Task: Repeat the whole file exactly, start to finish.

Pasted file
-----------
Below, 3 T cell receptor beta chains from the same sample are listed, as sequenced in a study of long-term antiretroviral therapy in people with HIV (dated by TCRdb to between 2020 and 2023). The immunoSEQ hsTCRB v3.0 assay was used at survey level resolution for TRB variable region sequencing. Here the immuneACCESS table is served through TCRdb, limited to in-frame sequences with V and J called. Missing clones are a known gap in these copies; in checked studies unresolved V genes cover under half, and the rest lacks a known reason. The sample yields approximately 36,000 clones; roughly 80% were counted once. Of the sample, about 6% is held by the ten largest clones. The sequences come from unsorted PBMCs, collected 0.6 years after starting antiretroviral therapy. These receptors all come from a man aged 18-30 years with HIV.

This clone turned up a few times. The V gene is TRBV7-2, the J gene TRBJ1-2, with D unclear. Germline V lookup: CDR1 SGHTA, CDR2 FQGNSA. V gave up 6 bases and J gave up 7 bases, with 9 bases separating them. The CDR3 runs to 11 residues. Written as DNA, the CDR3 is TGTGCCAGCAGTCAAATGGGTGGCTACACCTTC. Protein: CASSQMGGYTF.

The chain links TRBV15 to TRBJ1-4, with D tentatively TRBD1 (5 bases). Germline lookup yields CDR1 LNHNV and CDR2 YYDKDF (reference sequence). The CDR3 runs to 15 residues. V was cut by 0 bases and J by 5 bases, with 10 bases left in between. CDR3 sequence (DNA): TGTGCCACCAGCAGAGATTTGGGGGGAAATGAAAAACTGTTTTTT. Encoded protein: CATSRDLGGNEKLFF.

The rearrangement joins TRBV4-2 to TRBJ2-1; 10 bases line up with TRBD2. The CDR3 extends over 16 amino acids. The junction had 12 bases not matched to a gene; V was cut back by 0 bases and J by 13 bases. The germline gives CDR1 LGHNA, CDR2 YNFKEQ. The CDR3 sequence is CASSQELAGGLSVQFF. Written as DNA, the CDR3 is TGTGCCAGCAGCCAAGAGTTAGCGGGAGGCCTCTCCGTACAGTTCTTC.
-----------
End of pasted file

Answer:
Below, 3 T cell receptor beta chains from the same sample are listed, as sequenced in a study of long-term antiretroviral therapy in people with HIV (dated by TCRdb to between 2020 and 2023). The immunoSEQ hsTCRB v3.0 assay was used at survey level resolution for TRB variable region sequencing. Here the immuneACCESS table is served through TCRdb, limited to in-frame sequences with V and J called. Missing clones are a known gap in these copies; in checked studies unresolved V genes cover under half, and the rest lacks a known reason. The sample yields approximately 36,000 clones; roughly 80% were counted once. Of the sample, about 6% is held by the ten largest clones. The sequences come from unsorted PBMCs, collected 0.6 years after starting antiretroviral therapy. These receptors all come from a man aged 18-30 years with HIV.

This clone turned up a few times. The V gene is TRBV7-2, the J gene TRBJ1-2, with D unclear. Germline V lookup: CDR1 SGHTA, CDR2 FQGNSA. V gave up 6 bases and J gave up 7 bases, with 9 bases separating them. The CDR3 runs to 11 residues. Written as DNA, the CDR3 is TGTGCCAGCAGTCAAATGGGTGGCTACACCTTC. Protein: CASSQMGGYTF.

The chain links TRBV15 to TRBJ1-4, with D tentatively TRBD1 (5 bases). Germline lookup yields CDR1 LNHNV and CDR2 YYDKDF (reference sequence). The CDR3 runs to 15 residues. V was cut by 0 bases and J by 5 bases, with 10 bases left in between. CDR3 sequence (DNA): TGTGCCACCAGCAGAGATTTGGGGGGAAATGAAAAACTGTTTTTT. Encoded protein: CATSRDLGGNEKLFF.

The rearrangement joins TRBV4-2 to TRBJ2-1; 10 bases line up with TRBD2. The CDR3 extends over 16 amino acids. The junction had 12 bases not matched to a gene; V was cut back by 0 bases and J by 13 bases. The germline gives CDR1 LGHNA, CDR2 YNFKEQ. The CDR3 sequence is CASSQELAGGLSVQFF. Written as DNA, the CDR3 is TGTGCCAGCAGCCAAGAGTTAGCGGGAGGCCTCTCCGTACAGTTCTTC.